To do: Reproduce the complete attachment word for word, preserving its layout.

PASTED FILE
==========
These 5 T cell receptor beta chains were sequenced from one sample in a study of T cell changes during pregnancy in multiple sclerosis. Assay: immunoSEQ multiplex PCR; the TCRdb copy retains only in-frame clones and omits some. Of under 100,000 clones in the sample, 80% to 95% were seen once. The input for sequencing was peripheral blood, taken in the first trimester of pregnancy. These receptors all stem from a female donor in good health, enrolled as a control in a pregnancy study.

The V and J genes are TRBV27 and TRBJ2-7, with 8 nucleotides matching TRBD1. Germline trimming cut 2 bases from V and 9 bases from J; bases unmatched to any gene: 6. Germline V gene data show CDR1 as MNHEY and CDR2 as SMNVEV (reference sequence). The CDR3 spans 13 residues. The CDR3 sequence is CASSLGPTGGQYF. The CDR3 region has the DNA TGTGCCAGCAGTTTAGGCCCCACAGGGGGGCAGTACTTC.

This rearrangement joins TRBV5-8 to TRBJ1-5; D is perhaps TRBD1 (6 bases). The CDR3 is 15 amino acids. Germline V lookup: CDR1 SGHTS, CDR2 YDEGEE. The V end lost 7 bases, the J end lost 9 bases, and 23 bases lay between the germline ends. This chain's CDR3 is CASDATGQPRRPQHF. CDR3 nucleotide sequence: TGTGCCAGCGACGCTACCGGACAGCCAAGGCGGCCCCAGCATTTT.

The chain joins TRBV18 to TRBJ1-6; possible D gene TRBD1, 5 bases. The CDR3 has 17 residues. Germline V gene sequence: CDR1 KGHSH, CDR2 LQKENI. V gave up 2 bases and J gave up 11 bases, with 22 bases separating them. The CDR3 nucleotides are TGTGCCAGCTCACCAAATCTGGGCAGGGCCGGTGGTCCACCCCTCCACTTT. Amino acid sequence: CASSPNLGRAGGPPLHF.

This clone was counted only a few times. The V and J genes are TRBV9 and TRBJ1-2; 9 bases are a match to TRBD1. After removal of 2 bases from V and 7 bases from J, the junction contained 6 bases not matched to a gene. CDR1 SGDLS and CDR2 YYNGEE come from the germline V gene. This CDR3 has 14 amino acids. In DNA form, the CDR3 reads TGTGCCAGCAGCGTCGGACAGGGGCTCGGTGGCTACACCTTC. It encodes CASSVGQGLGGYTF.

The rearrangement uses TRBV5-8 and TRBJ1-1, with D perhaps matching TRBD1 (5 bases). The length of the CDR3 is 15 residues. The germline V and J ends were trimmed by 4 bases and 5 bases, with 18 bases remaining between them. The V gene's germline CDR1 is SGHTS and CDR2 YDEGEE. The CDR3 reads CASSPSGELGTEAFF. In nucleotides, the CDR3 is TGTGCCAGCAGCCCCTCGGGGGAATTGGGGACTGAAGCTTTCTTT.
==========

These 5 T cell receptor beta chains were sequenced from one sample in a study of T cell changes during pregnancy in multiple sclerosis. Assay: immunoSEQ multiplex PCR; the TCRdb copy retains only in-frame clones and omits some. Of under 100,000 clones in the sample, 80% to 95% were seen once. The input for sequencing was peripheral blood, taken in the first trimester of pregnancy. These receptors all stem from a female donor in good health, enrolled as a control in a pregnancy study.

The V and J genes are TRBV27 and TRBJ2-7, with 8 nucleotides matching TRBD1. Germline trimming cut 2 bases from V and 9 bases from J; bases unmatched to any gene: 6. Germline V gene data show CDR1 as MNHEY and CDR2 as SMNVEV (reference sequence). The CDR3 spans 13 residues. The CDR3 sequence is CASSLGPTGGQYF. The CDR3 region has the DNA TGTGCCAGCAGTTTAGGCCCCACAGGGGGGCAGTACTTC.

This rearrangement joins TRBV5-8 to TRBJ1-5; D is perhaps TRBD1 (6 bases). The CDR3 is 15 amino acids. Germline V lookup: CDR1 SGHTS, CDR2 YDEGEE. The V end lost 7 bases, the J end lost 9 bases, and 23 bases lay between the germline ends. This chain's CDR3 is CASDATGQPRRPQHF. CDR3 nucleotide sequence: TGTGCCAGCGACGCTACCGGACAGCCAAGGCGGCCCCAGCATTTT.

The chain joins TRBV18 to TRBJ1-6; possible D gene TRBD1, 5 bases. The CDR3 has 17 residues. Germline V gene sequence: CDR1 KGHSH, CDR2 LQKENI. V gave up 2 bases and J gave up 11 bases, with 22 bases separating them. The CDR3 nucleotides are TGTGCCAGCTCACCAAATCTGGGCAGGGCCGGTGGTCCACCCCTCCACTTT. Amino acid sequence: CASSPNLGRAGGPPLHF.

This clone was counted only a few times. The V and J genes are TRBV9 and TRBJ1-2; 9 bases are a match to TRBD1. After removal of 2 bases from V and 7 bases from J, the junction contained 6 bases not matched to a gene. CDR1 SGDLS and CDR2 YYNGEE come from the germline V gene. This CDR3 has 14 amino acids. In DNA form, the CDR3 reads TGTGCCAGCAGCGTCGGACAGGGGCTCGGTGGCTACACCTTC. It encodes CASSVGQGLGGYTF.

The rearrangement uses TRBV5-8 and TRBJ1-1, with D perhaps matching TRBD1 (5 bases). The length of the CDR3 is 15 residues. The germline V and J ends were trimmed by 4 bases and 5 bases, with 18 bases remaining between them. The V gene's germline CDR1 is SGHTS and CDR2 YDEGEE. The CDR3 reads CASSPSGELGTEAFF. In nucleotides, the CDR3 is TGTGCCAGCAGCCCCTCGGGGGAATTGGGGACTGAAGCTTTCTTT.